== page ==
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Crit Care. 2017 Nov 21;21(1):284. doi: 10.1186/s13054-017-1865-0.

Impact of earplugs and eye mask on sleep in critically ill patients: a prospective randomized study.

Author information

1
Neurophysiologie respiratoire expérimentale et clinique, Sorbonne Universités, UPMC Université Paris 06, INSERM, UMRS1158, Paris, France. alexandre.demoule@aphp.fr.
2
Service de Pneumologie et Réanimation Médicale (Département "R3S"), Assistance Publique - Hôpitaux de Paris, Groupe Hospitalier Pitié-Salpêtrière Charles Foix, 47-83 boulevard de l'Hôpital, 75651, Paris, Cedex 13, France. alexandre.demoule@aphp.fr.
3
Neurophysiologie respiratoire expérimentale et clinique, Sorbonne Universités, UPMC Université Paris 06, INSERM, UMRS1158, Paris, France.
4
Service de Pneumologie et Réanimation Médicale (Département "R3S"), Assistance Publique - Hôpitaux de Paris, Groupe Hospitalier Pitié-Salpêtrière Charles Foix, 47-83 boulevard de l'Hôpital, 75651, Paris, Cedex 13, France.
5
Assistance Publique - Hôpitaux de Paris, Groupe Hospitalier Pitié-Salpêtrière Charles Foix, Service des pathologies du sommeil, Paris, France.
6
Institut du cerveau et de la moelle, Sorbonne Universités, UPMC Université Paris 06, Paris, France.

Abstract

BACKGROUND:

Poor sleep is common in intensive care unit (ICU) patients, where environmental factors contribute to reduce and fragment sleep. The objective of this study was to evaluate the impact of earplugs and eye mask on sleep architecture in ICU patients.

METHODS:

A single-center randomized controlled trial of 64 ICU patients was conducted from July 2012 to December 2013. Patients were randomly assigned to sleep with or without earplugs and an eye mask from inclusion until ICU discharge. Polysomnography was performed on the first day and night following inclusion. The primary outcome was the proportion of stage N3 sleep over total sleep time. Secondary outcomes were other descriptors of sleep and major outcome variables.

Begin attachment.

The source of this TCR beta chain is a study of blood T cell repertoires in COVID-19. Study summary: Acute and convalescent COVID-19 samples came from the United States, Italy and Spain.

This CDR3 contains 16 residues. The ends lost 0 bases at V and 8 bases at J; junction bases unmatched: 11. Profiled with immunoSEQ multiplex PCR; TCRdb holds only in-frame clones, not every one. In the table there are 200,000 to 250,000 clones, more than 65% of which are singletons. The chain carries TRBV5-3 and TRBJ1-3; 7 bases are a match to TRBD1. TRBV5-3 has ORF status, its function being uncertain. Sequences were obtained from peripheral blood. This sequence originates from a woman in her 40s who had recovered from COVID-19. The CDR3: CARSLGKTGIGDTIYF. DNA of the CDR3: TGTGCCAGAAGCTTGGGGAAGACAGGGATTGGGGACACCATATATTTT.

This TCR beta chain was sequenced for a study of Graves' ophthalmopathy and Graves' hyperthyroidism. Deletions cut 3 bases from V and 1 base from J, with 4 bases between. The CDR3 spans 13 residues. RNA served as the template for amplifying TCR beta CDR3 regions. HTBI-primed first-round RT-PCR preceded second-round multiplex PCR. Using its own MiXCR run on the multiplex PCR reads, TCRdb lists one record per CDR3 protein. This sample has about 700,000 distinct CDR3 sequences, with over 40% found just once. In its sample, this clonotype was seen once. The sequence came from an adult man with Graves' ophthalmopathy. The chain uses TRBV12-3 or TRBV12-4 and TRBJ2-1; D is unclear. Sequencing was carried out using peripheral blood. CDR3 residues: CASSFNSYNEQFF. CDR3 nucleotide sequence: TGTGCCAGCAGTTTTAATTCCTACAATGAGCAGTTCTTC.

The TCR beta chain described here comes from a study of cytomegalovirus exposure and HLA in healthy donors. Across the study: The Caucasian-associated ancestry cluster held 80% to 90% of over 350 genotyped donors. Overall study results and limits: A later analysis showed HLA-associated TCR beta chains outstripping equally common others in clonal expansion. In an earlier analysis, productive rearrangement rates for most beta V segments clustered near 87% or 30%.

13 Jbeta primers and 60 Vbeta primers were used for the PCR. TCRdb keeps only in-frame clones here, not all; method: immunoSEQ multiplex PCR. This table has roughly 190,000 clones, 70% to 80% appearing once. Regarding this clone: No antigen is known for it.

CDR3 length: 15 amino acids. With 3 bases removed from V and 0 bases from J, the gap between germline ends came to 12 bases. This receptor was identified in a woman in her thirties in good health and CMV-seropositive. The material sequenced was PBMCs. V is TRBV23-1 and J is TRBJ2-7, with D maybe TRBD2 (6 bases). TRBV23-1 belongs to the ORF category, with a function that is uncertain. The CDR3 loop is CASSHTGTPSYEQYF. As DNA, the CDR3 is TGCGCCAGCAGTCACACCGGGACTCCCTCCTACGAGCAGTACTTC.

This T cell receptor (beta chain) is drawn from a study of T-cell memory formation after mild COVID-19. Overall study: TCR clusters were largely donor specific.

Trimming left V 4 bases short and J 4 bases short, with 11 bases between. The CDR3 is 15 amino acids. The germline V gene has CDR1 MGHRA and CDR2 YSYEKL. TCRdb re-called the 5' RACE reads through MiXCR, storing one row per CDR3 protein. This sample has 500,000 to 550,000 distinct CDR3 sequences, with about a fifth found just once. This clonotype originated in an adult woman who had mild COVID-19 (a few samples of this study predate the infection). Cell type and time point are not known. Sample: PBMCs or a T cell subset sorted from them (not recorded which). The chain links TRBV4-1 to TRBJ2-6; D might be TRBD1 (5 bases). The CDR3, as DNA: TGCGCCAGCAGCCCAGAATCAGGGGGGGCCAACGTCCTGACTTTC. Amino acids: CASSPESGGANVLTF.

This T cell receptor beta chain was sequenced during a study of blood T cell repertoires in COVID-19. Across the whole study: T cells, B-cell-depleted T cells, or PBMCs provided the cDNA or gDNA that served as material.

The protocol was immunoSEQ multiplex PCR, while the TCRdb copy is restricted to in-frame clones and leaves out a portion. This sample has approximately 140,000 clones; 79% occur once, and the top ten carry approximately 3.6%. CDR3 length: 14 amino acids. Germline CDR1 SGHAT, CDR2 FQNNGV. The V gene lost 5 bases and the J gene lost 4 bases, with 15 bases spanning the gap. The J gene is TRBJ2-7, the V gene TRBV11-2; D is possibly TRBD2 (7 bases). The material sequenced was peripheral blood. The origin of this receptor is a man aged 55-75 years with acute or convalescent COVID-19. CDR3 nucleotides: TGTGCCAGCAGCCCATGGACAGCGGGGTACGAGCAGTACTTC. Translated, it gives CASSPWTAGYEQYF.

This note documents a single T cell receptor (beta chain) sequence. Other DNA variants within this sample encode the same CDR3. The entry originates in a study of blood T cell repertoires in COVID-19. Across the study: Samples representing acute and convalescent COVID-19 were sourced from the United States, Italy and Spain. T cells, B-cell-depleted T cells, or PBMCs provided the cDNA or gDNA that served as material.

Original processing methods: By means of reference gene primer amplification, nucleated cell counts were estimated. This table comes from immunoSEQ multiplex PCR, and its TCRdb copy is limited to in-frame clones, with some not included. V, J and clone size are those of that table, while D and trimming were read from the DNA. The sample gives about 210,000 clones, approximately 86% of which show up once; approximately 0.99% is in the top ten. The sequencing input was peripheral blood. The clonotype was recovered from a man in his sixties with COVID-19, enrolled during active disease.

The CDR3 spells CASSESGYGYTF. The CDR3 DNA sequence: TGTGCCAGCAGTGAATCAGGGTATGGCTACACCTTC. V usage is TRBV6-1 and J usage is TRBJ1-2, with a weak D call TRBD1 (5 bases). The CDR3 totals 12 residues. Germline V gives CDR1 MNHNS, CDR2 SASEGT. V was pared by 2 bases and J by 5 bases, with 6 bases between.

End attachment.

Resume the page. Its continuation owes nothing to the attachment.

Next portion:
RESULTS:

In the intervention group, nine (30%) patients did not wear earplugs all night long. The proportion of N3 sleep was 21 [7-28]% in the intervention group and 11 [3-23]% in the control group (p = 0.09). The duration of N3 sleep was higher among the patients in the intervention group who wore earplugs all night long than in the control group (74 [32-106] vs. 31 [7-76] minutes, p = 0.039). The number of prolonged awakenings was smaller in the intervention group (21 [19-26] vs. 31 [21-47] in the control group, p = 0.02). No significant difference was observed between the two groups in terms of clinical outcome variables.

CONCLUSIONS:

Earplugs and eye mask reduce long awakenings and increase N3 duration when they are well tolerated.

TRIAL REGISTRATION:

ClinicalTrials.gov, NCT02292134 . Registered on 21 Nov 2013.

KEYWORDS:

Delirium; Earplugs; Eye mask; Intensive care; Polysomnography; Sleep

Comment in

PMID:
29157258
PMCID:
PMC5696771
DOI:
10.1186/s13054-017-1865-0
[Indexed for MEDLINE]
Free PMC Article

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